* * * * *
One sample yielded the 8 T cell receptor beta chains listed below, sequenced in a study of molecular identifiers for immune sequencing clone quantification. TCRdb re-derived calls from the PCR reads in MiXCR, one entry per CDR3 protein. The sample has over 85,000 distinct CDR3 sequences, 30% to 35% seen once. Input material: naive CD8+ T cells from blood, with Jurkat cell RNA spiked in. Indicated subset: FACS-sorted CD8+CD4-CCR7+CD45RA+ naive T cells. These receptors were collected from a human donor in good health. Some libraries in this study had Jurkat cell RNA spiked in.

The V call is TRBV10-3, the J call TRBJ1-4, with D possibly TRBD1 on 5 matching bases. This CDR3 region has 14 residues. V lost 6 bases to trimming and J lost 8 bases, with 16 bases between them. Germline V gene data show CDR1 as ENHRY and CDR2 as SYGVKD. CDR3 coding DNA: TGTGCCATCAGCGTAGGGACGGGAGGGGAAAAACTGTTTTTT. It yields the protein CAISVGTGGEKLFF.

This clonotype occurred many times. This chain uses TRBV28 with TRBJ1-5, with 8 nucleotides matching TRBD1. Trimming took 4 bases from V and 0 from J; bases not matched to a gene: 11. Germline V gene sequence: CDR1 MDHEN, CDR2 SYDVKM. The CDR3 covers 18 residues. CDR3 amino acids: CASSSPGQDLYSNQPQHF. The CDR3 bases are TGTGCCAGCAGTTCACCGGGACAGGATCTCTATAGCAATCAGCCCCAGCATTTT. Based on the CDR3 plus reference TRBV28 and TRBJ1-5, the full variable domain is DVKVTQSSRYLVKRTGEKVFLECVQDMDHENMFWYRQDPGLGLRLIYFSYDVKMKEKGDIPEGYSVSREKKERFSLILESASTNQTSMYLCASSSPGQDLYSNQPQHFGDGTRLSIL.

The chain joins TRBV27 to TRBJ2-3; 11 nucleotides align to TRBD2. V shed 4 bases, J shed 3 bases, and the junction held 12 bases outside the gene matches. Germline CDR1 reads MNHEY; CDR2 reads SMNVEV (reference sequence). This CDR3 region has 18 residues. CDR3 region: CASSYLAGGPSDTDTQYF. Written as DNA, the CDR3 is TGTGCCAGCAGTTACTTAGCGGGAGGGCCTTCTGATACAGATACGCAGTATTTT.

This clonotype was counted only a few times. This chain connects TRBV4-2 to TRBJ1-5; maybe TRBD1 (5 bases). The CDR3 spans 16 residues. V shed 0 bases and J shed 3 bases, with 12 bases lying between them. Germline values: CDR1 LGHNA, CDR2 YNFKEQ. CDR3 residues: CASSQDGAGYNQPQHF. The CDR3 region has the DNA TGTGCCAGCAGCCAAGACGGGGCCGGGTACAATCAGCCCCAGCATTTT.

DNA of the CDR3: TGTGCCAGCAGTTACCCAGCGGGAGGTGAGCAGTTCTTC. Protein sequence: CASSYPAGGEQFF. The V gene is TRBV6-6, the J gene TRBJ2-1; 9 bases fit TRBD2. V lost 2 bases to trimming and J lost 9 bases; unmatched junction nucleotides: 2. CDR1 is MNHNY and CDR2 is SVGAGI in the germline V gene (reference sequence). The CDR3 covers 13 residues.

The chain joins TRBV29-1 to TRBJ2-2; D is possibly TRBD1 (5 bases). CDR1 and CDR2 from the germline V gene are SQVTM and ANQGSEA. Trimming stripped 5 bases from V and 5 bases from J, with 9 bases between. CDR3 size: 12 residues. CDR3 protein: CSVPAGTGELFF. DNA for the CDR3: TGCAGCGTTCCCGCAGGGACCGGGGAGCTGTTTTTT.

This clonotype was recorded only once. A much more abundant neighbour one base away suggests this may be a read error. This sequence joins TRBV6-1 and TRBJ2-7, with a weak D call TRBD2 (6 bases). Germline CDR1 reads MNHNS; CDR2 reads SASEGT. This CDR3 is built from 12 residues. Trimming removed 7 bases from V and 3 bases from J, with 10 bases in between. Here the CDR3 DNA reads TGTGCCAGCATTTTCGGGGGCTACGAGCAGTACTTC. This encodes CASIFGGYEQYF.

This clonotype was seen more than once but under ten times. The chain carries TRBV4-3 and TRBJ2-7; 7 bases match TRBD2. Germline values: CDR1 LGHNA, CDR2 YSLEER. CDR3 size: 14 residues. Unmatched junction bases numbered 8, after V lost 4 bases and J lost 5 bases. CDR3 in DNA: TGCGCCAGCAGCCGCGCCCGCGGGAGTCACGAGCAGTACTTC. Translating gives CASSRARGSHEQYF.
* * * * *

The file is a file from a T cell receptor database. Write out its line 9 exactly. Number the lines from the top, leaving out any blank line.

This clonotype was seen more than once but under ten times. The chain carries TRBV4-3 and TRBJ2-7; 7 bases match TRBD2. Germline values: CDR1 LGHNA, CDR2 YSLEER. CDR3 size: 14 residues. Unmatched junction bases numbered 8, after V lost 4 bases and J lost 5 bases. CDR3 in DNA: TGCGCCAGCAGCCGCGCCCGCGGGAGTCACGAGCAGTACTTC. Translating gives CASSRARGSHEQYF.